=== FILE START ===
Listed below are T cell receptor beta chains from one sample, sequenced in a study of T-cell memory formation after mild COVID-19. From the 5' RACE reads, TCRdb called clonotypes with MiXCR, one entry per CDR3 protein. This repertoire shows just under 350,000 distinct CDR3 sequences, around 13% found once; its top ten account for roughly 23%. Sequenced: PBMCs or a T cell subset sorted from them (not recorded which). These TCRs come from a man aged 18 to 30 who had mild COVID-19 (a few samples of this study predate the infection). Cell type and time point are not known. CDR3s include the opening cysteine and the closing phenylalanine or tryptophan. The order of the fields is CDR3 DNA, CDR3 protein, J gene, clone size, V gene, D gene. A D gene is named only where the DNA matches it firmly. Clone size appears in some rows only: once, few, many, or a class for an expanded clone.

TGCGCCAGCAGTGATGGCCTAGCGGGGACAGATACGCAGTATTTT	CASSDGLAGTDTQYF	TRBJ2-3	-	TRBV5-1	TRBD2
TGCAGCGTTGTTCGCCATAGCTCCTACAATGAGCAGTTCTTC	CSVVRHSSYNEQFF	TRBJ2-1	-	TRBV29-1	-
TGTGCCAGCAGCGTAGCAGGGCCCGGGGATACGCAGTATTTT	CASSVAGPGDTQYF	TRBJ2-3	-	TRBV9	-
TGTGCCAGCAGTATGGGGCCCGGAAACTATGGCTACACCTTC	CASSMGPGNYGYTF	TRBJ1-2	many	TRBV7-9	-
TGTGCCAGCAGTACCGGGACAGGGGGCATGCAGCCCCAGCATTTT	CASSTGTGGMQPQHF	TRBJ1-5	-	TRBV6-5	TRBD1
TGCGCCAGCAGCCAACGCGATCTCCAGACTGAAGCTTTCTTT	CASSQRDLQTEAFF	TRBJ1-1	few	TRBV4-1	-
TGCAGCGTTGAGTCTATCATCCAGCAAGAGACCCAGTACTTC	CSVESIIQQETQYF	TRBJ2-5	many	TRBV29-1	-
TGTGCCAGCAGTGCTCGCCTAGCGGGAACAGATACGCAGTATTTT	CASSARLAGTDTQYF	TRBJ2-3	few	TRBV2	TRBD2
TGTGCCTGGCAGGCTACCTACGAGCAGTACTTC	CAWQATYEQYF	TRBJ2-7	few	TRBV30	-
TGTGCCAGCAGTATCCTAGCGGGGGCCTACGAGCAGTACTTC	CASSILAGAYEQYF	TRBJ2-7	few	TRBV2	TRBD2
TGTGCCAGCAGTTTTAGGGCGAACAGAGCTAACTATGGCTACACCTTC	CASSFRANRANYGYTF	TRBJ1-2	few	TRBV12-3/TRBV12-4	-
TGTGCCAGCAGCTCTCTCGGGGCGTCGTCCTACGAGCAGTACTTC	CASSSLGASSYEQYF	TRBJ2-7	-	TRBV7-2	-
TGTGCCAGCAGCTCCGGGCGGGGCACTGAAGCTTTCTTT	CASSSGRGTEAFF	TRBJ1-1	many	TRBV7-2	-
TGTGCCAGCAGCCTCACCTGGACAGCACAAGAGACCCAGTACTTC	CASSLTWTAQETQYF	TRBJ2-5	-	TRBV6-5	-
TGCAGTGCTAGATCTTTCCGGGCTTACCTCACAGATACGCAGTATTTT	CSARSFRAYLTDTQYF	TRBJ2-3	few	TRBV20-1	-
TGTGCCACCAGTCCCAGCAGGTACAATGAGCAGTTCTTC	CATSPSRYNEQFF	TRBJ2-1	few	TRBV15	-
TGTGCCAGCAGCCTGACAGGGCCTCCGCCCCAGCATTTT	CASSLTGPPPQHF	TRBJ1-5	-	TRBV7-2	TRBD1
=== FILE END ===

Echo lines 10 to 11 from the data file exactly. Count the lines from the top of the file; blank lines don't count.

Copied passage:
TGTGCCTGGCAGGCTACCTACGAGCAGTACTTC	CAWQATYEQYF	TRBJ2-7	few	TRBV30	-
TGTGCCAGCAGTATCCTAGCGGGGGCCTACGAGCAGTACTTC	CASSILAGAYEQYF	TRBJ2-7	few	TRBV2	TRBD2